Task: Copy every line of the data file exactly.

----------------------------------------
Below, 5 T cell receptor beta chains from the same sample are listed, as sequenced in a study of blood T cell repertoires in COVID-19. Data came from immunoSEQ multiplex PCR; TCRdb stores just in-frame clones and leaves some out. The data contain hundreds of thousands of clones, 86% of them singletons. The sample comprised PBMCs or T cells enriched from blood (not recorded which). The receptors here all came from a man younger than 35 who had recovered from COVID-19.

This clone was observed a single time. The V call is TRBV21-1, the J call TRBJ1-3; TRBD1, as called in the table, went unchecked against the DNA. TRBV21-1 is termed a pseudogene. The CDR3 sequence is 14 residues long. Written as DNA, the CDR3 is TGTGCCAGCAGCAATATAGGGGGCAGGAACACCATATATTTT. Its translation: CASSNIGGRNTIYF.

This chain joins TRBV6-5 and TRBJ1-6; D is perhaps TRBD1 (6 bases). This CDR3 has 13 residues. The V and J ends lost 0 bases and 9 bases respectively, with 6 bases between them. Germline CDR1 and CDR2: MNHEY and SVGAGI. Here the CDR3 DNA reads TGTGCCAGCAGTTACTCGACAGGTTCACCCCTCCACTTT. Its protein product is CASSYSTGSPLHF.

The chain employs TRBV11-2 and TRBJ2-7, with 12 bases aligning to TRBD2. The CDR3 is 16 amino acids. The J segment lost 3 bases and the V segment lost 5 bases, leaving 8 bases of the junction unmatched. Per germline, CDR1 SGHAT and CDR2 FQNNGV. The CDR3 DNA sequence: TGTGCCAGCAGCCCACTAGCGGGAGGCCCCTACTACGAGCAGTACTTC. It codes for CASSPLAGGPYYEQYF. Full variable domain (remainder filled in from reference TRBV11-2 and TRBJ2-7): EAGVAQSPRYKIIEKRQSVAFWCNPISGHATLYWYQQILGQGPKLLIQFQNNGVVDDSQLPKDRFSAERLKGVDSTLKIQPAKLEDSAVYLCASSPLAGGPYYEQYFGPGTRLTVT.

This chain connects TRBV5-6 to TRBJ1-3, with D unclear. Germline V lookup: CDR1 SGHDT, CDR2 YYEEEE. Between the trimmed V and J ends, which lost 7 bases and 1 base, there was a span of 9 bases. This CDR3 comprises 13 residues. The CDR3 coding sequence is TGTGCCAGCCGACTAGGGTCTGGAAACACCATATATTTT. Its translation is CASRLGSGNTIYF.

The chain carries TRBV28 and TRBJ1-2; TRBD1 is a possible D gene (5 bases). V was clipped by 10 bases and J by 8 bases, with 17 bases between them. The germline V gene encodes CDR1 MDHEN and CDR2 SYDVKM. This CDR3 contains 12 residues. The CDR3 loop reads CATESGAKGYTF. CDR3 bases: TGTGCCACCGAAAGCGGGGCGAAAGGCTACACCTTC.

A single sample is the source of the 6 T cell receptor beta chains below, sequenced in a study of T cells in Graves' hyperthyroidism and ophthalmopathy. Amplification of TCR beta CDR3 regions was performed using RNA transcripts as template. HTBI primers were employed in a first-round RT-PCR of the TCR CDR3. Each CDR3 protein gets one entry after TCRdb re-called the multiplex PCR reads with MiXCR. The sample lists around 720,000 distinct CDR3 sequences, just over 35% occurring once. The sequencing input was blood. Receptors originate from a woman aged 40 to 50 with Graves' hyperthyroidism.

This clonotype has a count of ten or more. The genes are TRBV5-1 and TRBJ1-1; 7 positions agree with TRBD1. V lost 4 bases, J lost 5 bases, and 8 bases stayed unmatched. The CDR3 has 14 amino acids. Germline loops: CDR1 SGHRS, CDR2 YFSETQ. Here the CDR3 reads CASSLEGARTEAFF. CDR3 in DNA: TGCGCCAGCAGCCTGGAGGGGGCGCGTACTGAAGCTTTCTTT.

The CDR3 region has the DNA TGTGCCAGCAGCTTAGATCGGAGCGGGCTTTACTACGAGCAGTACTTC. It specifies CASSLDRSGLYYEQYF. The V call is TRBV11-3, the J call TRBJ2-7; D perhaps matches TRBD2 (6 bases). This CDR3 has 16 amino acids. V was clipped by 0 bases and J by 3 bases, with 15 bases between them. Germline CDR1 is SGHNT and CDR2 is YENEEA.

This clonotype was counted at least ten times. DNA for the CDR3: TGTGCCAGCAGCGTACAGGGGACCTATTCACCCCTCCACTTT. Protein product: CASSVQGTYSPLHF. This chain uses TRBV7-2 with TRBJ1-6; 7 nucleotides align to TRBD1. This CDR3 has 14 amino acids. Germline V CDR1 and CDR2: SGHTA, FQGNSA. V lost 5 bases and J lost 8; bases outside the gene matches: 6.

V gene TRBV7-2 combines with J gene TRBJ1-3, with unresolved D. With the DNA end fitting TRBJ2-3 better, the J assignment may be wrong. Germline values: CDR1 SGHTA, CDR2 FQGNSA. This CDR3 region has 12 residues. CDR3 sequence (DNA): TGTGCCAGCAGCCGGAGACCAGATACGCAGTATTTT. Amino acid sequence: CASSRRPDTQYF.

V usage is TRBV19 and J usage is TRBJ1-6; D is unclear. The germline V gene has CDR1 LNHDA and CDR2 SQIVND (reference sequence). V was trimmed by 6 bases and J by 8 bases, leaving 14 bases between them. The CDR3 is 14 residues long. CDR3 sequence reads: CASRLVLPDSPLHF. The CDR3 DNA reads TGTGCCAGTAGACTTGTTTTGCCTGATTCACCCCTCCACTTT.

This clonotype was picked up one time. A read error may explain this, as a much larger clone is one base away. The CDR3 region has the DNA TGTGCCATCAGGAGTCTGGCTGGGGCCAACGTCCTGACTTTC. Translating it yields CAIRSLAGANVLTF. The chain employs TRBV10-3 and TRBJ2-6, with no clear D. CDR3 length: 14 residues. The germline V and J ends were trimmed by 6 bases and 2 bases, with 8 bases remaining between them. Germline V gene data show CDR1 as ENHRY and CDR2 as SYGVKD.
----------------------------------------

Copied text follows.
Below, 5 T cell receptor beta chains from the same sample are listed, as sequenced in a study of blood T cell repertoires in COVID-19. Data came from immunoSEQ multiplex PCR; TCRdb stores just in-frame clones and leaves some out. The data contain hundreds of thousands of clones, 86% of them singletons. The sample comprised PBMCs or T cells enriched from blood (not recorded which). The receptors here all came from a man younger than 35 who had recovered from COVID-19.

This clone was observed a single time. The V call is TRBV21-1, the J call TRBJ1-3; TRBD1, as called in the table, went unchecked against the DNA. TRBV21-1 is termed a pseudogene. The CDR3 sequence is 14 residues long. Written as DNA, the CDR3 is TGTGCCAGCAGCAATATAGGGGGCAGGAACACCATATATTTT. Its translation: CASSNIGGRNTIYF.

This chain joins TRBV6-5 and TRBJ1-6; D is perhaps TRBD1 (6 bases). This CDR3 has 13 residues. The V and J ends lost 0 bases and 9 bases respectively, with 6 bases between them. Germline CDR1 and CDR2: MNHEY and SVGAGI. Here the CDR3 DNA reads TGTGCCAGCAGTTACTCGACAGGTTCACCCCTCCACTTT. Its protein product is CASSYSTGSPLHF.

The chain employs TRBV11-2 and TRBJ2-7, with 12 bases aligning to TRBD2. The CDR3 is 16 amino acids. The J segment lost 3 bases and the V segment lost 5 bases, leaving 8 bases of the junction unmatched. Per germline, CDR1 SGHAT and CDR2 FQNNGV. The CDR3 DNA sequence: TGTGCCAGCAGCCCACTAGCGGGAGGCCCCTACTACGAGCAGTACTTC. It codes for CASSPLAGGPYYEQYF. Full variable domain (remainder filled in from reference TRBV11-2 and TRBJ2-7): EAGVAQSPRYKIIEKRQSVAFWCNPISGHATLYWYQQILGQGPKLLIQFQNNGVVDDSQLPKDRFSAERLKGVDSTLKIQPAKLEDSAVYLCASSPLAGGPYYEQYFGPGTRLTVT.

This chain connects TRBV5-6 to TRBJ1-3, with D unclear. Germline V lookup: CDR1 SGHDT, CDR2 YYEEEE. Between the trimmed V and J ends, which lost 7 bases and 1 base, there was a span of 9 bases. This CDR3 comprises 13 residues. The CDR3 coding sequence is TGTGCCAGCCGACTAGGGTCTGGAAACACCATATATTTT. Its translation is CASRLGSGNTIYF.

The chain carries TRBV28 and TRBJ1-2; TRBD1 is a possible D gene (5 bases). V was clipped by 10 bases and J by 8 bases, with 17 bases between them. The germline V gene encodes CDR1 MDHEN and CDR2 SYDVKM. This CDR3 contains 12 residues. The CDR3 loop reads CATESGAKGYTF. CDR3 bases: TGTGCCACCGAAAGCGGGGCGAAAGGCTACACCTTC.

A single sample is the source of the 6 T cell receptor beta chains below, sequenced in a study of T cells in Graves' hyperthyroidism and ophthalmopathy. Amplification of TCR beta CDR3 regions was performed using RNA transcripts as template. HTBI primers were employed in a first-round RT-PCR of the TCR CDR3. Each CDR3 protein gets one entry after TCRdb re-called the multiplex PCR reads with MiXCR. The sample lists around 720,000 distinct CDR3 sequences, just over 35% occurring once. The sequencing input was blood. Receptors originate from a woman aged 40 to 50 with Graves' hyperthyroidism.

This clonotype has a count of ten or more. The genes are TRBV5-1 and TRBJ1-1; 7 positions agree with TRBD1. V lost 4 bases, J lost 5 bases, and 8 bases stayed unmatched. The CDR3 has 14 amino acids. Germline loops: CDR1 SGHRS, CDR2 YFSETQ. Here the CDR3 reads CASSLEGARTEAFF. CDR3 in DNA: TGCGCCAGCAGCCTGGAGGGGGCGCGTACTGAAGCTTTCTTT.

The CDR3 region has the DNA TGTGCCAGCAGCTTAGATCGGAGCGGGCTTTACTACGAGCAGTACTTC. It specifies CASSLDRSGLYYEQYF. The V call is TRBV11-3, the J call TRBJ2-7; D perhaps matches TRBD2 (6 bases). This CDR3 has 16 amino acids. V was clipped by 0 bases and J by 3 bases, with 15 bases between them. Germline CDR1 is SGHNT and CDR2 is YENEEA.

This clonotype was counted at least ten times. DNA for the CDR3: TGTGCCAGCAGCGTACAGGGGACCTATTCACCCCTCCACTTT. Protein product: CASSVQGTYSPLHF. This chain uses TRBV7-2 with TRBJ1-6; 7 nucleotides align to TRBD1. This CDR3 has 14 amino acids. Germline V CDR1 and CDR2: SGHTA, FQGNSA. V lost 5 bases and J lost 8; bases outside the gene matches: 6.

V gene TRBV7-2 combines with J gene TRBJ1-3, with unresolved D. With the DNA end fitting TRBJ2-3 better, the J assignment may be wrong. Germline values: CDR1 SGHTA, CDR2 FQGNSA. This CDR3 region has 12 residues. CDR3 sequence (DNA): TGTGCCAGCAGCCGGAGACCAGATACGCAGTATTTT. Amino acid sequence: CASSRRPDTQYF.

V usage is TRBV19 and J usage is TRBJ1-6; D is unclear. The germline V gene has CDR1 LNHDA and CDR2 SQIVND (reference sequence). V was trimmed by 6 bases and J by 8 bases, leaving 14 bases between them. The CDR3 is 14 residues long. CDR3 sequence reads: CASRLVLPDSPLHF. The CDR3 DNA reads TGTGCCAGTAGACTTGTTTTGCCTGATTCACCCCTCCACTTT.

This clonotype was picked up one time. A read error may explain this, as a much larger clone is one base away. The CDR3 region has the DNA TGTGCCATCAGGAGTCTGGCTGGGGCCAACGTCCTGACTTTC. Translating it yields CAIRSLAGANVLTF. The chain employs TRBV10-3 and TRBJ2-6, with no clear D. CDR3 length: 14 residues. The germline V and J ends were trimmed by 6 bases and 2 bases, with 8 bases remaining between them. Germline V gene data show CDR1 as ENHRY and CDR2 as SYGVKD.